SharePoint to Sitecore dictionary
Ever heard of sublayouts or renderings in Sitecore and wondered what those are? Wonder no more!
Whether you are a SharePoint person looking into Sitecore, you have colleagues in your organization who work with Sitecore or you are simply curious, following is my take at comparing the different concepts in SharePoint and Sitecore and what the most important differences between them are.
The list is not exhaustive and if you have suggestions for how it could be improved, I'd love to hear from you.
|Master Page||Layout||In Sitecore you can configure a different Layout for each item but Sitecore recommends to use one Layout per device per site|
|Device Channel||Device||You can use Devices in Sitecore to control how data is presented. Although Sitecore supports adaptive layouts using Devices (similarly to Device Channels in SharePoint) more frequently responsive design is being used for cross-device presentation. Devices are being used for things such as JSON output to provide data to mobile and external applications|
|Page Layout||Sublayout (WebForms) or Rendering (MVC)||The biggest difference between Page Layouts and Sublayouts/Renderings is that Sublayouts/Renderings can be nested to build a more componentized website. Component-driven development in Sitecore is essential for supporting Experience Management|
|Web Part Zone||Placeholder||Placeholders in Sitecore can be static (where components are configured by developers) or dynamic where content editors can manage components using the Experience Editor|
|Web Part||Component||A component in Sitecore consists of an .ascx/.cshtml file deployed to the file system and a definition item in the content tree that registers the component file with Sitecore. For each component you can specify different settings amongst which parameters and the corresponding UI for editing their values|
|Content Type||Data Template||The biggest difference between the two is that Data Templates in Sitecore support inheritance from multiple base Data Templates (in code terms more like interfaces than base classes). In Sitecore you could for example have a SEO Data Template that would contain SEO-related fields and an Publishing Data Template that would contain fields like publishing start and end date. By creating a new Data Template that inherits from both those templates you would have a template that allows you to optimize your item for SEO and have scheduled publishing|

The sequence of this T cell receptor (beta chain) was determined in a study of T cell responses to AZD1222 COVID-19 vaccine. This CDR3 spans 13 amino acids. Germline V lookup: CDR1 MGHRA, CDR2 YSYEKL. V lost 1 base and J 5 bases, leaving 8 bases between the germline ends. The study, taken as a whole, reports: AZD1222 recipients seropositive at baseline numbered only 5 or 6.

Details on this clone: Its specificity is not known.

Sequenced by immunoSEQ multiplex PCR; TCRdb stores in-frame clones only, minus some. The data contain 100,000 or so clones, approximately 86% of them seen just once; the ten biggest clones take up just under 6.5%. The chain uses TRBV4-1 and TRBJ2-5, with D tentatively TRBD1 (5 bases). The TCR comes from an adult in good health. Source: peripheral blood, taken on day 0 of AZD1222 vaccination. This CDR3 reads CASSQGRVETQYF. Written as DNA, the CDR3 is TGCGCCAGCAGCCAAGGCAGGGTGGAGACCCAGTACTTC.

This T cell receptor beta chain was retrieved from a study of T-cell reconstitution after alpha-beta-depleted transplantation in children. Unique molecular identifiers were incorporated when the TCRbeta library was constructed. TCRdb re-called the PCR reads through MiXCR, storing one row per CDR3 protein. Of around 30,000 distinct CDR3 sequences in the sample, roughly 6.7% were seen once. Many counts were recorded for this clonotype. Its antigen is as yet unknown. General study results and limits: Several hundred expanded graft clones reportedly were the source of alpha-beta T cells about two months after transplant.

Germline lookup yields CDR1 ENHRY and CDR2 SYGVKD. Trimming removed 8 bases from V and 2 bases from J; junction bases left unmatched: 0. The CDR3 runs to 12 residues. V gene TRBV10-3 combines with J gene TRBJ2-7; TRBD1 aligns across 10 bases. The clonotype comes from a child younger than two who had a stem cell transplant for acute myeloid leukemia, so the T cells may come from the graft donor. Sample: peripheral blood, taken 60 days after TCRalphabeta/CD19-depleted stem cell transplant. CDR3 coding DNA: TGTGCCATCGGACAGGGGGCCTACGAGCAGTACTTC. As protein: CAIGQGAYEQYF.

|Column Group||Section||No particular differences|
|Column||Field||In Sitecore Fields are created always as a part of Data Template and cannot be reused across the different Data Templates. You can create Fields with the same names in different Data Templates but internally they will be treated as two different fields and both will appear in the UI. The only way to reuse Fields in Sitecore is through creating base Data Templates|
|Versioning||Versioning||Sitecore knows two types of versioning: languages (similar to Variations in SharePoint) and numbered versions. For numbered versions Sitecore supports only major versions. Drafts can be created only through workflow where draft is merely a state and not a version (so no 0.1, 0.2, etc.)|
|Workflow||Workflow||Sitecore supports workflows on items. At the same time an item can participate in only one workflow. Each workflow has an initial and one or more final states and only items in final states are published. In most common scenarios standard workflows available with Sitecore cannot be cancelled by the person who started it (ie. content editor who started approval process cannot cancel it but the person with approve permissions can)|
|Timer Jobs||Scheduled Tasks||Scheduled tasks in Sitecore run as a part of the w3wp process and are disabled by default. Functionality such as scheduled publishing or other scheduled tasks must be explicitly enabled to work|
Everything is an item
One of the biggest differences between SharePoint and Sitecore is the fact that in Sitecore nearly everything is an item. This seems confusing at first but it offers great capabilities. Imagine for example that in SharePoint you would be able to configure who is allowed to work with which Web Part Zones, which Web Parts or types of Web Parts are allowed in which Web Part Zone and which Web Parts can be swapped. Such capabilities, and more, are available in Sitecore out of the box thanks to the fact that everything is an item in the content tree and can be configured by developers using standard properties such as permissions or links.
It takes a moment to understand the different capabilities in Sitecore if all you have is SharePoint experience but after you map them to the SharePoint concepts you already know, things get a bit easier. I hope you will find this overview helpful and please reach out if you have any feedback.